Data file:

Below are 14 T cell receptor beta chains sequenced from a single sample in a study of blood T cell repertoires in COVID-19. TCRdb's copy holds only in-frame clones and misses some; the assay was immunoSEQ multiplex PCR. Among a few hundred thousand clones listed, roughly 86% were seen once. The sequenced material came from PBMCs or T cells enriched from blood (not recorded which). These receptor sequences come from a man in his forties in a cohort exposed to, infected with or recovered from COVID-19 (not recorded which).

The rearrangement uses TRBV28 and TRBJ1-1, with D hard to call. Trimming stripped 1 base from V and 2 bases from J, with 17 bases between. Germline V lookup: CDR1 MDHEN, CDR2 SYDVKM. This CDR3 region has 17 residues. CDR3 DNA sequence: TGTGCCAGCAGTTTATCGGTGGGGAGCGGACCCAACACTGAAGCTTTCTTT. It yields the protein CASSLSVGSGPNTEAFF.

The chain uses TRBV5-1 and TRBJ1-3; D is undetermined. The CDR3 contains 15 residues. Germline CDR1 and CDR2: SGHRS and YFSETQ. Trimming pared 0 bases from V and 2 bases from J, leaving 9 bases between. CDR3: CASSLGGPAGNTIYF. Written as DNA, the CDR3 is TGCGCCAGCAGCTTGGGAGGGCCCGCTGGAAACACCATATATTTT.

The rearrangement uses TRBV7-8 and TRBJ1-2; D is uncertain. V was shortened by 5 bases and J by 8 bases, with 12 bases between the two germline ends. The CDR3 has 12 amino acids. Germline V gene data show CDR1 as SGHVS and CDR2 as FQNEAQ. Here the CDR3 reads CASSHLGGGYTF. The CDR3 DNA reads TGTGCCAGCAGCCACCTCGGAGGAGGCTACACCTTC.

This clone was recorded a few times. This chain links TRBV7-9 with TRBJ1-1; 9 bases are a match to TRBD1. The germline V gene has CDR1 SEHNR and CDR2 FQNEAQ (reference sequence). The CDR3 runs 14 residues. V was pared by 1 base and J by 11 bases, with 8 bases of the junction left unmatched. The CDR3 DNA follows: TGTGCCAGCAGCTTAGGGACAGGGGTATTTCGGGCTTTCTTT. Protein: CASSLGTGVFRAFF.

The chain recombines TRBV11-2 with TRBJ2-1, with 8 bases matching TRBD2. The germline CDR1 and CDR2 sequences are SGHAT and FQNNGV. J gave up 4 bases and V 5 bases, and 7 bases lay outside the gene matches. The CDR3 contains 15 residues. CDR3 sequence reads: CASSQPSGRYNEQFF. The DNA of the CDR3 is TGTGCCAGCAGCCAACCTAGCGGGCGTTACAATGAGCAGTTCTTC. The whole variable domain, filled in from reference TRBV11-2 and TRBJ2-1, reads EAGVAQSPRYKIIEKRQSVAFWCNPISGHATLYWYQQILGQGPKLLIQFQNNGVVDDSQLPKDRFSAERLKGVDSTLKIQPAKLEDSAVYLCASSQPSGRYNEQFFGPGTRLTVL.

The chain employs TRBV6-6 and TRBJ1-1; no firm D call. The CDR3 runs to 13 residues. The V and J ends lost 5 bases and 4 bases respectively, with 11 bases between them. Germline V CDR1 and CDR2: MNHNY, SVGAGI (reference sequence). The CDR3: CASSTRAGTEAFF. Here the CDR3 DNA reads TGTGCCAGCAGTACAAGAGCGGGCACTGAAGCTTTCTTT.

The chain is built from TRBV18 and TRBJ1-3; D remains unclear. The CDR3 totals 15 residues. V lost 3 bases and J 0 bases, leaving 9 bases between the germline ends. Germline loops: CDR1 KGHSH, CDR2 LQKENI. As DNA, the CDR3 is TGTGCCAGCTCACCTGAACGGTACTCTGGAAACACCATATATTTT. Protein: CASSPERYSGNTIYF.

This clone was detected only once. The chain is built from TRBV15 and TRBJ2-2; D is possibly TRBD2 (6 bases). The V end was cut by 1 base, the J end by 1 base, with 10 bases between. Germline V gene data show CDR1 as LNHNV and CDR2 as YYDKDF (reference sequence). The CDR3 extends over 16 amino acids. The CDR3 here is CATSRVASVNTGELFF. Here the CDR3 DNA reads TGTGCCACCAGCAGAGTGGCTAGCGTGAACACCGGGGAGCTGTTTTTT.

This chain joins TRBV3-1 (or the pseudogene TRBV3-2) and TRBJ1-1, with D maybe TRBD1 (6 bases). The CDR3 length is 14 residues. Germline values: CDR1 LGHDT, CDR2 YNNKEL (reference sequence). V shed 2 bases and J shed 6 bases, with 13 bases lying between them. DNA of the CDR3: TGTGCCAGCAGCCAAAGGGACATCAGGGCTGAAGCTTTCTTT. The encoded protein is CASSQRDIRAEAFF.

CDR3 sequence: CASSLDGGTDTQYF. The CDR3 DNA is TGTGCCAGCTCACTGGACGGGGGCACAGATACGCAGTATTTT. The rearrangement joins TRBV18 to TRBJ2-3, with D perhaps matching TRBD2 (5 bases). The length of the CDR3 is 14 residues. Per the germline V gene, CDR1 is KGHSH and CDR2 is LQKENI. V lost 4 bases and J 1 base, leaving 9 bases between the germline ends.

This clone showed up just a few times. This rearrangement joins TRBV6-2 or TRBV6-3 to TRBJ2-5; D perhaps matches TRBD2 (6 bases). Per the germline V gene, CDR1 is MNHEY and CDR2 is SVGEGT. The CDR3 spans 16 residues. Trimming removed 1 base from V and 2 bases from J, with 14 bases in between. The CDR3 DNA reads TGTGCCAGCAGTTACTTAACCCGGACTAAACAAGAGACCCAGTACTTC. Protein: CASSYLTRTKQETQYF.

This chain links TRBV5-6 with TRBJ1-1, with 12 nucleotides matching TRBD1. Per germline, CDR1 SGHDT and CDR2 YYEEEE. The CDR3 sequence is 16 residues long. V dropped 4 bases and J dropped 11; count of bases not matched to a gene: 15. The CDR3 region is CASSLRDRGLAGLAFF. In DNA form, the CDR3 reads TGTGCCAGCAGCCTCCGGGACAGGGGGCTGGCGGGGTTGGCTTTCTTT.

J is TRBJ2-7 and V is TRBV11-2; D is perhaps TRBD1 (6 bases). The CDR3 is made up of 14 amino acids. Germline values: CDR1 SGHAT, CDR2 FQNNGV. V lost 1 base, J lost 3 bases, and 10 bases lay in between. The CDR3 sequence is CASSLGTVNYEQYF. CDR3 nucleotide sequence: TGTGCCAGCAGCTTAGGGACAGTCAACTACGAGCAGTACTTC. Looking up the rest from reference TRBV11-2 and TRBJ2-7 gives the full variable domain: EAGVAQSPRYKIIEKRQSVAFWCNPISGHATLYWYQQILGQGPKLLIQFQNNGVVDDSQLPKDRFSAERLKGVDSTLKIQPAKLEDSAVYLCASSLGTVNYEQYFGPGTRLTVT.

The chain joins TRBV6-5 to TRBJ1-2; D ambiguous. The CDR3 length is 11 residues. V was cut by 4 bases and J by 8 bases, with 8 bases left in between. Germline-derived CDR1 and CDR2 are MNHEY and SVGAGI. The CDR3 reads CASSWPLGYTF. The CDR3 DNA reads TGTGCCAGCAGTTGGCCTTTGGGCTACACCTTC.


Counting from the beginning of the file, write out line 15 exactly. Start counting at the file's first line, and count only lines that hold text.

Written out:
The chain joins TRBV6-5 to TRBJ1-2; D ambiguous. The CDR3 length is 11 residues. V was cut by 4 bases and J by 8 bases, with 8 bases left in between. Germline-derived CDR1 and CDR2 are MNHEY and SVGAGI. The CDR3 reads CASSWPLGYTF. The CDR3 DNA reads TGTGCCAGCAGTTGGCCTTTGGGCTACACCTTC.